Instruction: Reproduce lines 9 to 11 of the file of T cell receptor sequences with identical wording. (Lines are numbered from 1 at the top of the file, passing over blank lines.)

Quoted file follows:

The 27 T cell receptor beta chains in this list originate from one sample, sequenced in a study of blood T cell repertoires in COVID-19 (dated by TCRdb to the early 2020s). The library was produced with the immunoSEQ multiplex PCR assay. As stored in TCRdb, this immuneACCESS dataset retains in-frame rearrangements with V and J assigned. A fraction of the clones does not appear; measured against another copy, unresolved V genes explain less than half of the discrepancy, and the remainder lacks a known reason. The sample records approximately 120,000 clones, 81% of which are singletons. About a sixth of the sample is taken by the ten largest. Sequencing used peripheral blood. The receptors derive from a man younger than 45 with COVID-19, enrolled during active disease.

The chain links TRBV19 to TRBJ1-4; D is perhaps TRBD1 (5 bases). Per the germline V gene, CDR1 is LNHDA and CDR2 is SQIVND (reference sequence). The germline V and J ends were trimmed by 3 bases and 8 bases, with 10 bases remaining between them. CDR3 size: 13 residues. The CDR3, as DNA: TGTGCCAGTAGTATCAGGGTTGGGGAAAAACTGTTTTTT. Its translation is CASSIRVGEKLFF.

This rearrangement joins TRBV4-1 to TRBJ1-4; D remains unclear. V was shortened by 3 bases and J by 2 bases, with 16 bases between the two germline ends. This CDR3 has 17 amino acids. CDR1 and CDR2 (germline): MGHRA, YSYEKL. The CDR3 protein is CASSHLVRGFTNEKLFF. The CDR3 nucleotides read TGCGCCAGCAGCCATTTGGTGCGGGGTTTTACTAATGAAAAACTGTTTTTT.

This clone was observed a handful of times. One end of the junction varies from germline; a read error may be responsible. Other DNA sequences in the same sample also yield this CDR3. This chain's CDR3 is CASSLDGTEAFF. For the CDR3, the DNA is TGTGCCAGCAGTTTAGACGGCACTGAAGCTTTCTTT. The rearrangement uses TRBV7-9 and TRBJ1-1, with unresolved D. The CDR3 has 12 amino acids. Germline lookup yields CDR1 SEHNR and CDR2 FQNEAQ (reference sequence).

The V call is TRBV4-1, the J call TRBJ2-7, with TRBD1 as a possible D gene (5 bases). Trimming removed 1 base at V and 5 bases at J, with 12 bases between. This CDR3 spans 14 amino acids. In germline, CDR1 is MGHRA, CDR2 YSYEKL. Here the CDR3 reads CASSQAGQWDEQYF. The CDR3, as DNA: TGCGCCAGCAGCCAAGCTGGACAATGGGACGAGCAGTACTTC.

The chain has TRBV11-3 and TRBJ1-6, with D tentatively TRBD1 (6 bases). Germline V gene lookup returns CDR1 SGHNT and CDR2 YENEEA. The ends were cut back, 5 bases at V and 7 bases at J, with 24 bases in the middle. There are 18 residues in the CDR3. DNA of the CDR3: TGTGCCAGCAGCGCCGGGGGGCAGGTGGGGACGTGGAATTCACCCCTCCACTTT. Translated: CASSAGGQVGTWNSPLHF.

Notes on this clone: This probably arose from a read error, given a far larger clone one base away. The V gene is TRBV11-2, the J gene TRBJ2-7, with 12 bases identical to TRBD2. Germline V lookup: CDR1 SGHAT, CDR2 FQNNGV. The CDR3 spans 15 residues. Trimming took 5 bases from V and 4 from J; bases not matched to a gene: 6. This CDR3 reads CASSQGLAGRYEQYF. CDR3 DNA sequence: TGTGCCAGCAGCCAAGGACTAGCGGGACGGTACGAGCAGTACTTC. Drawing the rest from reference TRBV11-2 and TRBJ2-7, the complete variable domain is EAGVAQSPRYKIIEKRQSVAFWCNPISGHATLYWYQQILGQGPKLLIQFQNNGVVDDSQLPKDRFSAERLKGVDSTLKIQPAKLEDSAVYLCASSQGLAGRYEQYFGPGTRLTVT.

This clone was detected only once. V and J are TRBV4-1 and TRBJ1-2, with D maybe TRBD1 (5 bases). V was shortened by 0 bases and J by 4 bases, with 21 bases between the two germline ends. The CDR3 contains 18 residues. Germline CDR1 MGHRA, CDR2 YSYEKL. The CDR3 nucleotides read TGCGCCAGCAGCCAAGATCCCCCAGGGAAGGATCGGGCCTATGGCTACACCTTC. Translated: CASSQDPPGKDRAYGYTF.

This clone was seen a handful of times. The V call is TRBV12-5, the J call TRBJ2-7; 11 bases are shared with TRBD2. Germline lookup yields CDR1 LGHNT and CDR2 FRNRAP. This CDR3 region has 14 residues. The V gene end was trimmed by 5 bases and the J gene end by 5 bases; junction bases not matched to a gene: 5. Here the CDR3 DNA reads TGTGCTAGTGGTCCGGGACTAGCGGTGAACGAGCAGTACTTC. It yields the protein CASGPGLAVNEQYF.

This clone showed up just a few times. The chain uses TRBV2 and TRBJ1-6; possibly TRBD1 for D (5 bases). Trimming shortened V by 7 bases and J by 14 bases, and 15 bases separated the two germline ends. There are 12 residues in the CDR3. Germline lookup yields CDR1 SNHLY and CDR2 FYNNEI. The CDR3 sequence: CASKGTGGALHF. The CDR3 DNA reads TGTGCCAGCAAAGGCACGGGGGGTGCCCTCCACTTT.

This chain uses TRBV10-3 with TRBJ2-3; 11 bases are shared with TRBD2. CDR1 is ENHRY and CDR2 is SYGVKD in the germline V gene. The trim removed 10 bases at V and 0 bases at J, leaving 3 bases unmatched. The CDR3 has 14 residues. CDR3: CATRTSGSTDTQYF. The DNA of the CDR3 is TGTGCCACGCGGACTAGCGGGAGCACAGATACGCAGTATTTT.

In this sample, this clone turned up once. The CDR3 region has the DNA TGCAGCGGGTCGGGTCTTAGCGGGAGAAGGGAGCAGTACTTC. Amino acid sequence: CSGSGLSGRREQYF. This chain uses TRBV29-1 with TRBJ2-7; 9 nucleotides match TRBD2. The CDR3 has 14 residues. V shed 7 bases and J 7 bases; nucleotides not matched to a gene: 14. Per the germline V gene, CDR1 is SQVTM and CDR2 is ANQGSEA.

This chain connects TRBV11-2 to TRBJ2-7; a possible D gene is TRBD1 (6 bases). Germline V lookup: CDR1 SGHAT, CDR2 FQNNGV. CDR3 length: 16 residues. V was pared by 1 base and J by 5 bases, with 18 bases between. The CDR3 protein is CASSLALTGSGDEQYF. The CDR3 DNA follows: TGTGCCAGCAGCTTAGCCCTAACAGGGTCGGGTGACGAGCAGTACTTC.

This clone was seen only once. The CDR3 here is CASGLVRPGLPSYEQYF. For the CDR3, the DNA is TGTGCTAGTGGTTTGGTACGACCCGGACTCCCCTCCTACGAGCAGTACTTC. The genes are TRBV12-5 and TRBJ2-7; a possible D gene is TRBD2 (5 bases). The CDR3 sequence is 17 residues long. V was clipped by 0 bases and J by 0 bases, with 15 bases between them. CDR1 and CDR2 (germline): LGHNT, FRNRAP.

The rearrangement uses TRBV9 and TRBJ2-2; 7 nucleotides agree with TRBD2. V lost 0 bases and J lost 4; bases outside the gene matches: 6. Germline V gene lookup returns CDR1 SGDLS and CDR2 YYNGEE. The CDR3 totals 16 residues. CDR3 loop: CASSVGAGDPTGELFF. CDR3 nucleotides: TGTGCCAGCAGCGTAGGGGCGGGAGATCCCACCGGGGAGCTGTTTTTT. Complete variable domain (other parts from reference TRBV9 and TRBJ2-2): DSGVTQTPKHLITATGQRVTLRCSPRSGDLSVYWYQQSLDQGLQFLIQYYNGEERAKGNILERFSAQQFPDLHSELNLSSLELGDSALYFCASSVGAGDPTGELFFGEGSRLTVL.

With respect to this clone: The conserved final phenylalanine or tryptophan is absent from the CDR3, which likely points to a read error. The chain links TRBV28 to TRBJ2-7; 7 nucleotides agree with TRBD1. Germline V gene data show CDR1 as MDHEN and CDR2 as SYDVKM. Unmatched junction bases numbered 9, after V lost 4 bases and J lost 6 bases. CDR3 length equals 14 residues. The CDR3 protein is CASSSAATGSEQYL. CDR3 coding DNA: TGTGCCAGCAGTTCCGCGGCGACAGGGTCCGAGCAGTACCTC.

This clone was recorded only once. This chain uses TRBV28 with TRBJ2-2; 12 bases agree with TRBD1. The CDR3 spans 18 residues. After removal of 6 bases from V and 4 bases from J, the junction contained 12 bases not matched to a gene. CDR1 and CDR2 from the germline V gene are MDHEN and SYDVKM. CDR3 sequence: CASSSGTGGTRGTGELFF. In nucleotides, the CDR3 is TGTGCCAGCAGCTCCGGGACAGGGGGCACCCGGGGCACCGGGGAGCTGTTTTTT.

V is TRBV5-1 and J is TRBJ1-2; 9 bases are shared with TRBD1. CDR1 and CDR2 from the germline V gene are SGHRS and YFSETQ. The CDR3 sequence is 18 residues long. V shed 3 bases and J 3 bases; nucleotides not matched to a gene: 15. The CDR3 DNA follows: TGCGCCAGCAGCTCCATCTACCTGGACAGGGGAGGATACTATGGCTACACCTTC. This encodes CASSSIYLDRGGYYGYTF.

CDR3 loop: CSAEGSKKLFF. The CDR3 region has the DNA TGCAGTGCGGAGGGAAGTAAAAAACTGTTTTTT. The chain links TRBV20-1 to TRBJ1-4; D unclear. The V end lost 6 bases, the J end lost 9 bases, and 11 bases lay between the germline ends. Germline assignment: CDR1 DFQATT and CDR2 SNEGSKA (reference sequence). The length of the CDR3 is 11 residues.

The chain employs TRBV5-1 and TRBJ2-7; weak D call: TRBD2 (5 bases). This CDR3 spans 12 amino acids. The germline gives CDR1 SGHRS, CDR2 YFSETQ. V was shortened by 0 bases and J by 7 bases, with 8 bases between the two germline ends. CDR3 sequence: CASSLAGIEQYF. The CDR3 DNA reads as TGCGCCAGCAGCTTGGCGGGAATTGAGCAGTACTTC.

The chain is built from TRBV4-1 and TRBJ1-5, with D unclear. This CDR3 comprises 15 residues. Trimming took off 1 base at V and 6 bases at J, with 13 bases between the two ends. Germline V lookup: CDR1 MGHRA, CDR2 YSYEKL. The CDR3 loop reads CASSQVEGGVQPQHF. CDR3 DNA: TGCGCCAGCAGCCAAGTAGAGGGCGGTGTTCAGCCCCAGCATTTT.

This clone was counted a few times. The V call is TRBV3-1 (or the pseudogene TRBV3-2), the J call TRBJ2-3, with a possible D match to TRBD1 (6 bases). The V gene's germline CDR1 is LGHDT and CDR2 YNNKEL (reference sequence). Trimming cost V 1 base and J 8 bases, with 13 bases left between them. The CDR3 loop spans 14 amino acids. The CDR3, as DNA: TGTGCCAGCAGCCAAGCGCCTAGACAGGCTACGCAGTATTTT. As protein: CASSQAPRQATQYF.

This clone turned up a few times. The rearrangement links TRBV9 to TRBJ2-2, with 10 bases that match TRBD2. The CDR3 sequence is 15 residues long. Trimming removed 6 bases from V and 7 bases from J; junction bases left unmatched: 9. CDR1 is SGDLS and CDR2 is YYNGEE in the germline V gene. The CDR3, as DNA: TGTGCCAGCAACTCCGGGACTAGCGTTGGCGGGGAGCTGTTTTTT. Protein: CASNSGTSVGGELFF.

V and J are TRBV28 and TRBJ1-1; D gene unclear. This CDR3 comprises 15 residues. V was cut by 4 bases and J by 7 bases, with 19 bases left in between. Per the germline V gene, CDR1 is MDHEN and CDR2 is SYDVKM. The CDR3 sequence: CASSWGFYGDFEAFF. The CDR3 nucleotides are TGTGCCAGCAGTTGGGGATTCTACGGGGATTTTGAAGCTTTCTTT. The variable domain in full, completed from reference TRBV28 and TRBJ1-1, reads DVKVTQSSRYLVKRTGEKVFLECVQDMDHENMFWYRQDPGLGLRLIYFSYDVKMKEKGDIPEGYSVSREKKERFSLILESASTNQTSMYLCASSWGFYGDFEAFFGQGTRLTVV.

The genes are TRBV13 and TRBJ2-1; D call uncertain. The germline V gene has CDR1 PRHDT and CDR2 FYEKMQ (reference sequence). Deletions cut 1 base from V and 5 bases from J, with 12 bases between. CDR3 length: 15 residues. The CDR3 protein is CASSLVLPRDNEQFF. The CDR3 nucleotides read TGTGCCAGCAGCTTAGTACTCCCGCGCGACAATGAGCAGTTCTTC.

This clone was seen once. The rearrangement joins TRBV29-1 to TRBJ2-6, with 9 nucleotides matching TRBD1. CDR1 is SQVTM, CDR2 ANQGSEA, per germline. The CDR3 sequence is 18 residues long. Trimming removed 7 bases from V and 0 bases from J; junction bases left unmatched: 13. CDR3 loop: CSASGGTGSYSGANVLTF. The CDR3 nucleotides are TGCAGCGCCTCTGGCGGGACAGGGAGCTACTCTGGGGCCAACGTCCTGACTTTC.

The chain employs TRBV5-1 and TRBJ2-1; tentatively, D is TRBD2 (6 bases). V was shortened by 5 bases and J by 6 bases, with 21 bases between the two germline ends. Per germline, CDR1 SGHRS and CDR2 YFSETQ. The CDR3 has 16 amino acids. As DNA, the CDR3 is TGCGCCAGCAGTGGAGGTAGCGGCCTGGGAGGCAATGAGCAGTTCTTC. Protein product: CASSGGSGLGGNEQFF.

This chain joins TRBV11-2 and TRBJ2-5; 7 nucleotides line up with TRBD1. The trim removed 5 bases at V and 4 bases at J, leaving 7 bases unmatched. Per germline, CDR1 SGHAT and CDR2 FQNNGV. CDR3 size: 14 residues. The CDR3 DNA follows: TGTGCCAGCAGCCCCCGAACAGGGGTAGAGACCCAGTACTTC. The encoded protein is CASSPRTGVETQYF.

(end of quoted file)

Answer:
This clone was seen a handful of times. The V call is TRBV12-5, the J call TRBJ2-7; 11 bases are shared with TRBD2. Germline lookup yields CDR1 LGHNT and CDR2 FRNRAP. This CDR3 region has 14 residues. The V gene end was trimmed by 5 bases and the J gene end by 5 bases; junction bases not matched to a gene: 5. Here the CDR3 DNA reads TGTGCTAGTGGTCCGGGACTAGCGGTGAACGAGCAGTACTTC. It yields the protein CASGPGLAVNEQYF.

This clone showed up just a few times. The chain uses TRBV2 and TRBJ1-6; possibly TRBD1 for D (5 bases). Trimming shortened V by 7 bases and J by 14 bases, and 15 bases separated the two germline ends. There are 12 residues in the CDR3. Germline lookup yields CDR1 SNHLY and CDR2 FYNNEI. The CDR3 sequence: CASKGTGGALHF. The CDR3 DNA reads TGTGCCAGCAAAGGCACGGGGGGTGCCCTCCACTTT.

This chain uses TRBV10-3 with TRBJ2-3; 11 bases are shared with TRBD2. CDR1 is ENHRY and CDR2 is SYGVKD in the germline V gene. The trim removed 10 bases at V and 0 bases at J, leaving 3 bases unmatched. The CDR3 has 14 residues. CDR3: CATRTSGSTDTQYF. The DNA of the CDR3 is TGTGCCACGCGGACTAGCGGGAGCACAGATACGCAGTATTTT.